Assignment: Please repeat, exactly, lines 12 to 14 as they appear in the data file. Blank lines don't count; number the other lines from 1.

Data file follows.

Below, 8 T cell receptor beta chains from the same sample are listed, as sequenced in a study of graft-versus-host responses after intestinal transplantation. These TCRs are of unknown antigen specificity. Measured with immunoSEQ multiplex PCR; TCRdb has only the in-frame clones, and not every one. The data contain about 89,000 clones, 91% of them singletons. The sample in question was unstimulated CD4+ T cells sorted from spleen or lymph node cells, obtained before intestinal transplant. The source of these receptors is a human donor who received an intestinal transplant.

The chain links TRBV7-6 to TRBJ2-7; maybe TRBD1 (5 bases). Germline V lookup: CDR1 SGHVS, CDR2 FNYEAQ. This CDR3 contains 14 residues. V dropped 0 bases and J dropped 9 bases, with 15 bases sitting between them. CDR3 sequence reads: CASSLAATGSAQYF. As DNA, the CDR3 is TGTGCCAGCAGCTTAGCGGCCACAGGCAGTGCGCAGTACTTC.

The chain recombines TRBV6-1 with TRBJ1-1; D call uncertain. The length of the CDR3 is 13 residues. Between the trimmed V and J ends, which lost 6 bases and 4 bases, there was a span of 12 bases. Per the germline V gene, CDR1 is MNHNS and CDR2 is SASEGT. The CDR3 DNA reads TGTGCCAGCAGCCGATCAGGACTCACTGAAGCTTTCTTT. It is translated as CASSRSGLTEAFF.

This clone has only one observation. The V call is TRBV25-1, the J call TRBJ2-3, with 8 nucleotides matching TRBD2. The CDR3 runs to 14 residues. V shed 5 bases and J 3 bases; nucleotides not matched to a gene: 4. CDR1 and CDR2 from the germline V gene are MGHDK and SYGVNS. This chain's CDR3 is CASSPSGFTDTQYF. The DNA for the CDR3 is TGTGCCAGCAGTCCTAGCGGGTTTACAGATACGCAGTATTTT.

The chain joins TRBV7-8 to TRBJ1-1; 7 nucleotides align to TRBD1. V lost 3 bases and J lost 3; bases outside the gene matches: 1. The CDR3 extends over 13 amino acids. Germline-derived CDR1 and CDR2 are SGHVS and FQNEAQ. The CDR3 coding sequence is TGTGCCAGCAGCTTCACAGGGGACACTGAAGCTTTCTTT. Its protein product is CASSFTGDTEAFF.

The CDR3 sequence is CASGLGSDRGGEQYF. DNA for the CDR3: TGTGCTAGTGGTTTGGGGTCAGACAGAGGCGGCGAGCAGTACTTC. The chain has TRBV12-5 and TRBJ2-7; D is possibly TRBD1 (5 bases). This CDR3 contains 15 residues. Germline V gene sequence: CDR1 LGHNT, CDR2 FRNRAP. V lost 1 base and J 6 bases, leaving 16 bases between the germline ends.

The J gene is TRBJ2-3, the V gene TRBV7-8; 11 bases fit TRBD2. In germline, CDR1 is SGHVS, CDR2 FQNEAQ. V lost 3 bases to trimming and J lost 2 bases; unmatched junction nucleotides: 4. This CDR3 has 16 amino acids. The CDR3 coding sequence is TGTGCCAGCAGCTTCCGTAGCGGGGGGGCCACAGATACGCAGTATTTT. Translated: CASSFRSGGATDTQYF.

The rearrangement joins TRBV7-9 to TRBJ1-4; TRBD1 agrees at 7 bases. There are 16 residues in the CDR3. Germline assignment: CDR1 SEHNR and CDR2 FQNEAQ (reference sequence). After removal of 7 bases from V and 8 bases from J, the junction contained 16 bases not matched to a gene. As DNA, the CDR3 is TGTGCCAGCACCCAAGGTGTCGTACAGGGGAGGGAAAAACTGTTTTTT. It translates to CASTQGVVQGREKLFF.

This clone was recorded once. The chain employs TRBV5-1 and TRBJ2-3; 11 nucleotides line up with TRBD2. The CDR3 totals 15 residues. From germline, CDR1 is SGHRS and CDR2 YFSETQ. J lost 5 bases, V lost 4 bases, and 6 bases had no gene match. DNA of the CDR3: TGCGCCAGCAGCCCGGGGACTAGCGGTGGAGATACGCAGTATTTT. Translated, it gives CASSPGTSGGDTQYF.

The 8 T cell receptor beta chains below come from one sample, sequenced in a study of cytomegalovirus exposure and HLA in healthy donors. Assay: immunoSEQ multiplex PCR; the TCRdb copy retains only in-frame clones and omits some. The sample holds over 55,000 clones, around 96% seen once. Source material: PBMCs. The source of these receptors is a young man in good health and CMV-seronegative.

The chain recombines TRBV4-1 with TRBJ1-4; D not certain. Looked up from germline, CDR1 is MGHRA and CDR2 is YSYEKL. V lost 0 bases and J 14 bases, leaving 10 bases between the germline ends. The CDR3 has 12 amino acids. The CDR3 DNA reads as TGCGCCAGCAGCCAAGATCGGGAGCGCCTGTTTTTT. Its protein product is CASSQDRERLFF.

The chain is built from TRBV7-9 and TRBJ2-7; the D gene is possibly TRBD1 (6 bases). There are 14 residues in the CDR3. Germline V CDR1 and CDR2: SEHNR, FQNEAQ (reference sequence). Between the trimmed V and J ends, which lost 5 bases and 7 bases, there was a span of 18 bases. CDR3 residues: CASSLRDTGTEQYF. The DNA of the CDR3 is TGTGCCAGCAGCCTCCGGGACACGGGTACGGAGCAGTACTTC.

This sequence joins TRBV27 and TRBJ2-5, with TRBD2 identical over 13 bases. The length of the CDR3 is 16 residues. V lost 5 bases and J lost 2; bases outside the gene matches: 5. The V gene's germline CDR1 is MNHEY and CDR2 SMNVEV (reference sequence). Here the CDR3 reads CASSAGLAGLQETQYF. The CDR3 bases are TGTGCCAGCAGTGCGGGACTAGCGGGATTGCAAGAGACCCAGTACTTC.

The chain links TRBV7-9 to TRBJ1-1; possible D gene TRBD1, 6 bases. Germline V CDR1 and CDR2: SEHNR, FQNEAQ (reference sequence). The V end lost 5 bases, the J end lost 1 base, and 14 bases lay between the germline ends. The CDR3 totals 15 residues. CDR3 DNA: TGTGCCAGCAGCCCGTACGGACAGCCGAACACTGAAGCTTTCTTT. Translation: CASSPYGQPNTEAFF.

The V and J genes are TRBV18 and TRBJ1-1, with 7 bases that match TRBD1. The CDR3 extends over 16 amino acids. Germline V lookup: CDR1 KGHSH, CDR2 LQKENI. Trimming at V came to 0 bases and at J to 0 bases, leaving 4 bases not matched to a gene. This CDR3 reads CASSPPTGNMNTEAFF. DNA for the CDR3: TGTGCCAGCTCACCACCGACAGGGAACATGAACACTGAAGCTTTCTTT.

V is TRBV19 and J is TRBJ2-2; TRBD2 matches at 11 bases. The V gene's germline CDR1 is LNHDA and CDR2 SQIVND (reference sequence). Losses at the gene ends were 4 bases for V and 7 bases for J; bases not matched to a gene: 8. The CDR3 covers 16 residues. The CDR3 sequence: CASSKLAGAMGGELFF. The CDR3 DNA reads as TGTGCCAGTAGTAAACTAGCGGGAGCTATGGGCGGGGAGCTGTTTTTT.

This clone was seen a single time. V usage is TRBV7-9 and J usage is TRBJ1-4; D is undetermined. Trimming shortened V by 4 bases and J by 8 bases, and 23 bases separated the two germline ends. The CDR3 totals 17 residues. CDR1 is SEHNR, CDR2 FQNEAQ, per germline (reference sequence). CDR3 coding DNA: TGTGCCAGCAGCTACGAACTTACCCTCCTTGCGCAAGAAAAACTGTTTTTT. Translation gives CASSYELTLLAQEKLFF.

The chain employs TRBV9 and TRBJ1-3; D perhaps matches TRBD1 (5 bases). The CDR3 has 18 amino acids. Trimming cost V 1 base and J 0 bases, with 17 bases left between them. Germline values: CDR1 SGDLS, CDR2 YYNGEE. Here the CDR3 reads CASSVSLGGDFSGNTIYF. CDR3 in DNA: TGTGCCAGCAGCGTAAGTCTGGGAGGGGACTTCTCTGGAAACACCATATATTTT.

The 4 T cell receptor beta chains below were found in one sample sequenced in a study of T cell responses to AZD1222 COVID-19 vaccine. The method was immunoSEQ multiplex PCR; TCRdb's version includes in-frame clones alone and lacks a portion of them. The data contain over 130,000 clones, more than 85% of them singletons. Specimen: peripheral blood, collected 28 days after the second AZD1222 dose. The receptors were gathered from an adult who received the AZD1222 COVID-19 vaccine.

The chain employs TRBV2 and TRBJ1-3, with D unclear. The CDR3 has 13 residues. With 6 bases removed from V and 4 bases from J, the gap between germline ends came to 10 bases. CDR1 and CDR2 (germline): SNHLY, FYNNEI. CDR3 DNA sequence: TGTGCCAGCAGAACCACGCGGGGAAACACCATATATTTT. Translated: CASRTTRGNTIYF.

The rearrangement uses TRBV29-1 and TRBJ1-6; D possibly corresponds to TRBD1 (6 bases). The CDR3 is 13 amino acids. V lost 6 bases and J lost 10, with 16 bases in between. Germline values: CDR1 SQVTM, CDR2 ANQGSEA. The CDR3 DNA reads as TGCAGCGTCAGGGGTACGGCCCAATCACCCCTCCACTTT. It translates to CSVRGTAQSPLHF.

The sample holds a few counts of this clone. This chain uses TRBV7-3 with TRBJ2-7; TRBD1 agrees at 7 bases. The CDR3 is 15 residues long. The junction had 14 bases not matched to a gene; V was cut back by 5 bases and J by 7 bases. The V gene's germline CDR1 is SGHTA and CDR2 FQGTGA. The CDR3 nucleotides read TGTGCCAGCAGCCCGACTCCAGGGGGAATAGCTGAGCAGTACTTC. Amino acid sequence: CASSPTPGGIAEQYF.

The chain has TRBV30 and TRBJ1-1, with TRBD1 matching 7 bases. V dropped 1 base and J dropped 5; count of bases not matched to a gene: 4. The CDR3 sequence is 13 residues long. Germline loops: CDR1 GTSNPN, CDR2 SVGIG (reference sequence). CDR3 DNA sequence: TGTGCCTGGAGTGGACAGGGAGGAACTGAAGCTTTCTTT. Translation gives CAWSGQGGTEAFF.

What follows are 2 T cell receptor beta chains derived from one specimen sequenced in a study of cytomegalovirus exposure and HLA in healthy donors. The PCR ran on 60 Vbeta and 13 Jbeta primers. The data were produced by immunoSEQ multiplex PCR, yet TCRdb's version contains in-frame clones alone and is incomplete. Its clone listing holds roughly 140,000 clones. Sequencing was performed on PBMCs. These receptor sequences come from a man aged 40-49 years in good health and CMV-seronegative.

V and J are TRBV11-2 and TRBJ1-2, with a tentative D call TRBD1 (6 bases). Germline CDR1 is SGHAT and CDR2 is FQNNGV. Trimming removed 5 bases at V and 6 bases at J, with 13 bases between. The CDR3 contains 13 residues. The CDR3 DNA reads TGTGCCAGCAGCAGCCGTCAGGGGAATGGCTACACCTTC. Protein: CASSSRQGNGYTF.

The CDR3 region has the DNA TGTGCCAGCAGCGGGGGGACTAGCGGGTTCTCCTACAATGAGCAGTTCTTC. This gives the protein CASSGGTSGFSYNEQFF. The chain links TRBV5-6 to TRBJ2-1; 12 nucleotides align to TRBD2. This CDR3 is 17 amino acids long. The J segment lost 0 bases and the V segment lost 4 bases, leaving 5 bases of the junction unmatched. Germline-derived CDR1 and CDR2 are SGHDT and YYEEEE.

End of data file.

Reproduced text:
The chain is built from TRBV7-9 and TRBJ2-7; the D gene is possibly TRBD1 (6 bases). There are 14 residues in the CDR3. Germline V CDR1 and CDR2: SEHNR, FQNEAQ (reference sequence). Between the trimmed V and J ends, which lost 5 bases and 7 bases, there was a span of 18 bases. CDR3 residues: CASSLRDTGTEQYF. The DNA of the CDR3 is TGTGCCAGCAGCCTCCGGGACACGGGTACGGAGCAGTACTTC.

This sequence joins TRBV27 and TRBJ2-5, with TRBD2 identical over 13 bases. The length of the CDR3 is 16 residues. V lost 5 bases and J lost 2; bases outside the gene matches: 5. The V gene's germline CDR1 is MNHEY and CDR2 SMNVEV (reference sequence). Here the CDR3 reads CASSAGLAGLQETQYF. The CDR3 bases are TGTGCCAGCAGTGCGGGACTAGCGGGATTGCAAGAGACCCAGTACTTC.

The chain links TRBV7-9 to TRBJ1-1; possible D gene TRBD1, 6 bases. Germline V CDR1 and CDR2: SEHNR, FQNEAQ (reference sequence). The V end lost 5 bases, the J end lost 1 base, and 14 bases lay between the germline ends. The CDR3 totals 15 residues. CDR3 DNA: TGTGCCAGCAGCCCGTACGGACAGCCGAACACTGAAGCTTTCTTT. Translation: CASSPYGQPNTEAFF.